Temporal characteristics from continuous measurements of PM2.5 and speciation at the Taipei Aerosol Supersite from 2002 to 2008

Shuen Chin Chang, Charles C.K. Chou, Chang Chuan Chan, Chung Te Lee

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Abstract

This study uses monitoring data collected at the Taipei Aerosol Supersite from March 2002 to February 2008 to analyze characteristics such as seasonal fluctuations, diurnal variations, and photochemical-related variations of PM2.5 chemical compositions. The results indicate that the average of PM2.5 mass concentration in Taipei during this period is 30.3 ± 16.0 μg m-3. The highest average concentration of PM2.5 components is that of sulfate, which accounts for 21.1% of the PM2.5 mass, followed by organic carbon (OC) at 15.9%, nitrate at 5.8%, and elemental carbon (EC) at 5.4%. Concentrations of EC, OC, and nitrate have distinctive but similar seasonal fluctuations, which is highest in spring and lowest in fall. Sulfate concentration has less seasonal fluctuations, and the highest value appears during the fall. Similarly, concentrations of EC, OC, and nitrate have notable diurnal variations; however, the diurnal variation of sulfate concentration is not very apparent. These observation data show that EC, OC, and nitrate in PM2.5 in the Taipei metropolis come mainly from local emissions, while sulfate comes mainly from the regional transport of pollutants. This is likely because Taiwan is located on the lee zone of the Asian prevailing winds from fall to spring; its air quality is frequently affected by the transport of air pollutants from Mainland China. In addition, the extent of increase in aerosols is much higher than that of CO, indicating the formation of secondary aerosol when photochemical activity is strong. Based on six years of observation data, this study explores three potential scenarios to set up Taiwan's PM2.5 air quality standard (AQS). The analysis indicates that the optimum standard for 24-h air quality of PM2.5 should be around 50 μg m-3.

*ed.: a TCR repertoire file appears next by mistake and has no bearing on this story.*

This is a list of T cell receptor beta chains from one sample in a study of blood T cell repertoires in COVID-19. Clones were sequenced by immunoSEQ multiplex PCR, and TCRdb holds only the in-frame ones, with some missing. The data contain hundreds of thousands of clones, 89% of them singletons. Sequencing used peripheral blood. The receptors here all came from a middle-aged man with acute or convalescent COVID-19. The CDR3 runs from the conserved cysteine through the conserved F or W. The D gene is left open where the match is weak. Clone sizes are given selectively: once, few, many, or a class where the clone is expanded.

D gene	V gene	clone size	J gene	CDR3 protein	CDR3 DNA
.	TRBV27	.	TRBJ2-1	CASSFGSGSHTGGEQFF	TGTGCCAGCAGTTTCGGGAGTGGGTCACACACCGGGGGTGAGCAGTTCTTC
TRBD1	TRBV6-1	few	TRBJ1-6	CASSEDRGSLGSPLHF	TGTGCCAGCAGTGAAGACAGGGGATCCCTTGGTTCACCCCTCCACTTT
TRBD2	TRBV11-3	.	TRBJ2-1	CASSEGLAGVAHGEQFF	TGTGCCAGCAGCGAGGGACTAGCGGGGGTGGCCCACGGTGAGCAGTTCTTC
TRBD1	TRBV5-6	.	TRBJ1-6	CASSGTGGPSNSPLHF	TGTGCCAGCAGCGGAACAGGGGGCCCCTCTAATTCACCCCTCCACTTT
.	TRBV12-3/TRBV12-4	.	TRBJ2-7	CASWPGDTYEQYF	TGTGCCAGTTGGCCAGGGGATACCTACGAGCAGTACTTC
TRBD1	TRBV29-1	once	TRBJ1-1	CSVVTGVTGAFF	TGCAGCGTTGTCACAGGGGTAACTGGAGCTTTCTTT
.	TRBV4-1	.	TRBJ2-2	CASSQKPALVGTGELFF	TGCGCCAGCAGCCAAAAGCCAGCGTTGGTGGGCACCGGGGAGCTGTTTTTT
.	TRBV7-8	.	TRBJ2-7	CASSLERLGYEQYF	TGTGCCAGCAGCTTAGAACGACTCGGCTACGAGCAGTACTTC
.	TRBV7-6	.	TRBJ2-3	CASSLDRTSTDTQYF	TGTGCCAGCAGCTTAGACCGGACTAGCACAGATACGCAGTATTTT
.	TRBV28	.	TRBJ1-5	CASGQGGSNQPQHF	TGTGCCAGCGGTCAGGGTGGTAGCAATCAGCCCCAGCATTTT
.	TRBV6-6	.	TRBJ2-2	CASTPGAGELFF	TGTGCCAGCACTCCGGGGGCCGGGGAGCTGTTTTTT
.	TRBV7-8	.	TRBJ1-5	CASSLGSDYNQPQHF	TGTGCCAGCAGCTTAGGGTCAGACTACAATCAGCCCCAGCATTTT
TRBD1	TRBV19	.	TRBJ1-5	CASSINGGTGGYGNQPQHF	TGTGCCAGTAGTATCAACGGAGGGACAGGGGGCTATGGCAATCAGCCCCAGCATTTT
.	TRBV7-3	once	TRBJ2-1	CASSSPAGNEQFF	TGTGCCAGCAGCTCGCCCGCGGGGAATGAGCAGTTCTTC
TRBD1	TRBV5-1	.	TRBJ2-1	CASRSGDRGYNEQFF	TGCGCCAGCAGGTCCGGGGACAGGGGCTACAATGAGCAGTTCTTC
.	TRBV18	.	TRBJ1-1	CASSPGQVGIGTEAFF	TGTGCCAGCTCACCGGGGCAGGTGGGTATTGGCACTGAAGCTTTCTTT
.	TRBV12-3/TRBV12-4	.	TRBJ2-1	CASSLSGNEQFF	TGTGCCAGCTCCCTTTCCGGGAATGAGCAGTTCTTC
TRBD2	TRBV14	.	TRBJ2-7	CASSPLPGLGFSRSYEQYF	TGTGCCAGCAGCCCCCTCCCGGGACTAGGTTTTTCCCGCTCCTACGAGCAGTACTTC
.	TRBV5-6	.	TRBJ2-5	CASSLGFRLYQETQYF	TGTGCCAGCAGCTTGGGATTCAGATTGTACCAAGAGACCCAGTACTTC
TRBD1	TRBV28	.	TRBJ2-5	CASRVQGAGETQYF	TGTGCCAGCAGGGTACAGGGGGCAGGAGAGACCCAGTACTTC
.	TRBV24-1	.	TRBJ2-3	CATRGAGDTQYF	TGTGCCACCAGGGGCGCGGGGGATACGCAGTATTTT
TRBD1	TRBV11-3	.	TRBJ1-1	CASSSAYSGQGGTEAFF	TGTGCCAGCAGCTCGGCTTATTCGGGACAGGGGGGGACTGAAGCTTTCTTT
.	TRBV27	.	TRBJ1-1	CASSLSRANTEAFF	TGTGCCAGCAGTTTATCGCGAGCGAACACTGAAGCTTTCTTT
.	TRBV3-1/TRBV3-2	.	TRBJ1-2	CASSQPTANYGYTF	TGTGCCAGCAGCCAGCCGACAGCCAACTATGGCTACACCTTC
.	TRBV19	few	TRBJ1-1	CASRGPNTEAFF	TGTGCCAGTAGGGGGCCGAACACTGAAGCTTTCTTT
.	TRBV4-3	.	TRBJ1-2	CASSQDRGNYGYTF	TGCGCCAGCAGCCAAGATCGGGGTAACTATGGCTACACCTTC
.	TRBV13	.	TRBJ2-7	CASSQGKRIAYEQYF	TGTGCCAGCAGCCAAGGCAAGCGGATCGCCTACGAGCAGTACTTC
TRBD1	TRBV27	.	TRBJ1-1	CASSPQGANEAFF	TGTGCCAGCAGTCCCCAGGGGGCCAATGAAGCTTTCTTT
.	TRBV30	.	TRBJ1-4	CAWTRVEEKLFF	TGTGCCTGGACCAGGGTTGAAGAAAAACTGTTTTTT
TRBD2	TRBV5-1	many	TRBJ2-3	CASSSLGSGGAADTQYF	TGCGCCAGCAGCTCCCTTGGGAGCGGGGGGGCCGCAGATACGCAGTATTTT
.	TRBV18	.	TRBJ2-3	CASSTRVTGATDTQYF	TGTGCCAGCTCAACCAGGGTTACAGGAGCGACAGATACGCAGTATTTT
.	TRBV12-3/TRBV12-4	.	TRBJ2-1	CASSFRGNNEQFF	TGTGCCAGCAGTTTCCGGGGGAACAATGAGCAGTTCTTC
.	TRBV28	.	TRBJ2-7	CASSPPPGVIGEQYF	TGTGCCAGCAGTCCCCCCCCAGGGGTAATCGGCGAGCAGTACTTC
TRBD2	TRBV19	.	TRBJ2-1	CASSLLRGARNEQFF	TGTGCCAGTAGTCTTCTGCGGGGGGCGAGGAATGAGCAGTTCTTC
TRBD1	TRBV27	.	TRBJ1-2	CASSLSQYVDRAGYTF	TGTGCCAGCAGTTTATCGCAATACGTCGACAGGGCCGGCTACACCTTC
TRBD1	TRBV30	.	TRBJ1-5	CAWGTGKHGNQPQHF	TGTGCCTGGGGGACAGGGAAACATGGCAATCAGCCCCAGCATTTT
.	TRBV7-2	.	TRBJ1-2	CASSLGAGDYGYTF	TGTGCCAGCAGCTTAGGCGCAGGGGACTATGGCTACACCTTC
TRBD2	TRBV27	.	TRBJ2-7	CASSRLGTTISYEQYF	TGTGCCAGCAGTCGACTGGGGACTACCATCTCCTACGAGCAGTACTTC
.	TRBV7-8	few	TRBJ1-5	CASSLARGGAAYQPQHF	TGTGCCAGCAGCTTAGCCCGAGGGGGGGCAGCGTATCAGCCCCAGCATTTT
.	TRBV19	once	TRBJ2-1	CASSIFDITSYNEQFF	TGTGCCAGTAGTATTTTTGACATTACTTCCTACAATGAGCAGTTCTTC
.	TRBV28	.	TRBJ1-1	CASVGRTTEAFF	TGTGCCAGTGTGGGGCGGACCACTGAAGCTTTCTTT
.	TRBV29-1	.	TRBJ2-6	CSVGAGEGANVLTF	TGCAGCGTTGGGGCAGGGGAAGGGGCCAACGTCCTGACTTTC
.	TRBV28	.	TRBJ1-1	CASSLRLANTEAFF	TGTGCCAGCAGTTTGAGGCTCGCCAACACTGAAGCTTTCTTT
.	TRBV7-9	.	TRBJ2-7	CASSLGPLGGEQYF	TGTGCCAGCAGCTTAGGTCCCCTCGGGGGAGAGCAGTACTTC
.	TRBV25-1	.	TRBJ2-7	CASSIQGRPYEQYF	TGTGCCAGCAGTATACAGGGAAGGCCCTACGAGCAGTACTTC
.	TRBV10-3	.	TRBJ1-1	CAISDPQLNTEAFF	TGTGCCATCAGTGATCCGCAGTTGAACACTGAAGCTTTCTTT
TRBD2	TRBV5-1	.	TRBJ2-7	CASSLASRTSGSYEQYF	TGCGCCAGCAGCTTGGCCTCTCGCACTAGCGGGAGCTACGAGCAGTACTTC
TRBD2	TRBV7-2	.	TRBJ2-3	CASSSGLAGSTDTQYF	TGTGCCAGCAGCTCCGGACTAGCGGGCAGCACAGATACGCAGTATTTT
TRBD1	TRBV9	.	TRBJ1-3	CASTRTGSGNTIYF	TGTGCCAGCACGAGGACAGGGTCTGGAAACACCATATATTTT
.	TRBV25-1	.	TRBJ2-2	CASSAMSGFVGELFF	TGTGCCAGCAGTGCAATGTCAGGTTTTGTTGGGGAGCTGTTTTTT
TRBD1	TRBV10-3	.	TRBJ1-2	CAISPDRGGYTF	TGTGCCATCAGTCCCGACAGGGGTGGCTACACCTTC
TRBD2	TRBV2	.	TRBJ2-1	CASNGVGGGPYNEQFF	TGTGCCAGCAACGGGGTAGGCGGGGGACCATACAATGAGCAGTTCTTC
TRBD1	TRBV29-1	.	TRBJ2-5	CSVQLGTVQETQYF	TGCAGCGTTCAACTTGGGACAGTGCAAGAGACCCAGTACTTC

Original languageEnglish
Pages (from-to)1088-1096
Number of pages9
JournalAtmospheric Environment
Volume44
Issue number8
DOIs
StatePublished - Mar 2010

Keywords

  • Long-range transport
  • PM
  • PM standard setup
  • Secondary aerosol
  • Supersite

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